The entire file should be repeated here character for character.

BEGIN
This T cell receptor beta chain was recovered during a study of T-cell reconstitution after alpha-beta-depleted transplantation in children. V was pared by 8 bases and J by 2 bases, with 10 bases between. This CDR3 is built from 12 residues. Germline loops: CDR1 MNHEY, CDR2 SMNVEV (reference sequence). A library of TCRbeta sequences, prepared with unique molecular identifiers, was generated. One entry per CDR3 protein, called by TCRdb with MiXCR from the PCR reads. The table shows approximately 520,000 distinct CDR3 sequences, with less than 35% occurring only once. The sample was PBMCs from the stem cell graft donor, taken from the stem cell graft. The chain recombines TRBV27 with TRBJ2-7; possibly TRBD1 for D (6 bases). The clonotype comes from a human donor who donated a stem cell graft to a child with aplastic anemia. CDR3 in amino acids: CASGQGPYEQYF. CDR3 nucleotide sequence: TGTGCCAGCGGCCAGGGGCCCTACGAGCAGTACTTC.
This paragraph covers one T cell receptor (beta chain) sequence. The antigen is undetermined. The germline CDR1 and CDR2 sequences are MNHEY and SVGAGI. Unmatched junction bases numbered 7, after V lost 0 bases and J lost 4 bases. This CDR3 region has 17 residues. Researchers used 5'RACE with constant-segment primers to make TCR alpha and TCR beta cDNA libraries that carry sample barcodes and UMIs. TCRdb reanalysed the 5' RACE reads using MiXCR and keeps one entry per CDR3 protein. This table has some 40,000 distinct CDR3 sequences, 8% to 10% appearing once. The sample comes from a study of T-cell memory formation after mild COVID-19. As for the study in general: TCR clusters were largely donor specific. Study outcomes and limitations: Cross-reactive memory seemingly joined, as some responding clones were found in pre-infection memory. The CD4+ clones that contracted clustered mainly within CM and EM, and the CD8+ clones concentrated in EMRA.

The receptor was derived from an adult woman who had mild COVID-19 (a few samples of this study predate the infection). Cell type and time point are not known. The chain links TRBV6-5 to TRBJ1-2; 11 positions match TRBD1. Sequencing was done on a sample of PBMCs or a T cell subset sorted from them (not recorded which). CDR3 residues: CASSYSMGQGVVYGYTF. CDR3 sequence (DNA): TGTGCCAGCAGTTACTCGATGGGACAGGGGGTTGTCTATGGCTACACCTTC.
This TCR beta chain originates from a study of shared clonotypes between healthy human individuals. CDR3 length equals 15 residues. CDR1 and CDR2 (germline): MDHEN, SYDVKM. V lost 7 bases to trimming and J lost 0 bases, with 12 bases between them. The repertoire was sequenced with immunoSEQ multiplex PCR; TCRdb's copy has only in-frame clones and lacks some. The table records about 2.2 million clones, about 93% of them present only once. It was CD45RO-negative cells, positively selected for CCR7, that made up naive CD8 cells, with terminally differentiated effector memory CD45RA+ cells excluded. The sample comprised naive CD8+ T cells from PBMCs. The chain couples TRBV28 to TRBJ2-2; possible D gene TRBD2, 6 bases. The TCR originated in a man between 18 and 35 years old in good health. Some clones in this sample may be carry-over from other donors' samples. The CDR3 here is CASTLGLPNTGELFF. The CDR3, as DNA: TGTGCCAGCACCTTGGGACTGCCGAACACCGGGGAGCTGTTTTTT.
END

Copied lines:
This T cell receptor beta chain was recovered during a study of T-cell reconstitution after alpha-beta-depleted transplantation in children. V was pared by 8 bases and J by 2 bases, with 10 bases between. This CDR3 is built from 12 residues. Germline loops: CDR1 MNHEY, CDR2 SMNVEV (reference sequence). A library of TCRbeta sequences, prepared with unique molecular identifiers, was generated. One entry per CDR3 protein, called by TCRdb with MiXCR from the PCR reads. The table shows approximately 520,000 distinct CDR3 sequences, with less than 35% occurring only once. The sample was PBMCs from the stem cell graft donor, taken from the stem cell graft. The chain recombines TRBV27 with TRBJ2-7; possibly TRBD1 for D (6 bases). The clonotype comes from a human donor who donated a stem cell graft to a child with aplastic anemia. CDR3 in amino acids: CASGQGPYEQYF. CDR3 nucleotide sequence: TGTGCCAGCGGCCAGGGGCCCTACGAGCAGTACTTC.
This paragraph covers one T cell receptor (beta chain) sequence. The antigen is undetermined. The germline CDR1 and CDR2 sequences are MNHEY and SVGAGI. Unmatched junction bases numbered 7, after V lost 0 bases and J lost 4 bases. This CDR3 region has 17 residues. Researchers used 5'RACE with constant-segment primers to make TCR alpha and TCR beta cDNA libraries that carry sample barcodes and UMIs. TCRdb reanalysed the 5' RACE reads using MiXCR and keeps one entry per CDR3 protein. This table has some 40,000 distinct CDR3 sequences, 8% to 10% appearing once. The sample comes from a study of T-cell memory formation after mild COVID-19. As for the study in general: TCR clusters were largely donor specific. Study outcomes and limitations: Cross-reactive memory seemingly joined, as some responding clones were found in pre-infection memory. The CD4+ clones that contracted clustered mainly within CM and EM, and the CD8+ clones concentrated in EMRA.

The receptor was derived from an adult woman who had mild COVID-19 (a few samples of this study predate the infection). Cell type and time point are not known. The chain links TRBV6-5 to TRBJ1-2; 11 positions match TRBD1. Sequencing was done on a sample of PBMCs or a T cell subset sorted from them (not recorded which). CDR3 residues: CASSYSMGQGVVYGYTF. CDR3 sequence (DNA): TGTGCCAGCAGTTACTCGATGGGACAGGGGGTTGTCTATGGCTACACCTTC.
This TCR beta chain originates from a study of shared clonotypes between healthy human individuals. CDR3 length equals 15 residues. CDR1 and CDR2 (germline): MDHEN, SYDVKM. V lost 7 bases to trimming and J lost 0 bases, with 12 bases between them. The repertoire was sequenced with immunoSEQ multiplex PCR; TCRdb's copy has only in-frame clones and lacks some. The table records about 2.2 million clones, about 93% of them present only once. It was CD45RO-negative cells, positively selected for CCR7, that made up naive CD8 cells, with terminally differentiated effector memory CD45RA+ cells excluded. The sample comprised naive CD8+ T cells from PBMCs. The chain couples TRBV28 to TRBJ2-2; possible D gene TRBD2, 6 bases. The TCR originated in a man between 18 and 35 years old in good health. Some clones in this sample may be carry-over from other donors' samples. The CDR3 here is CASTLGLPNTGELFF. The CDR3, as DNA: TGTGCCAGCACCTTGGGACTGCCGAACACCGGGGAGCTGTTTTTT.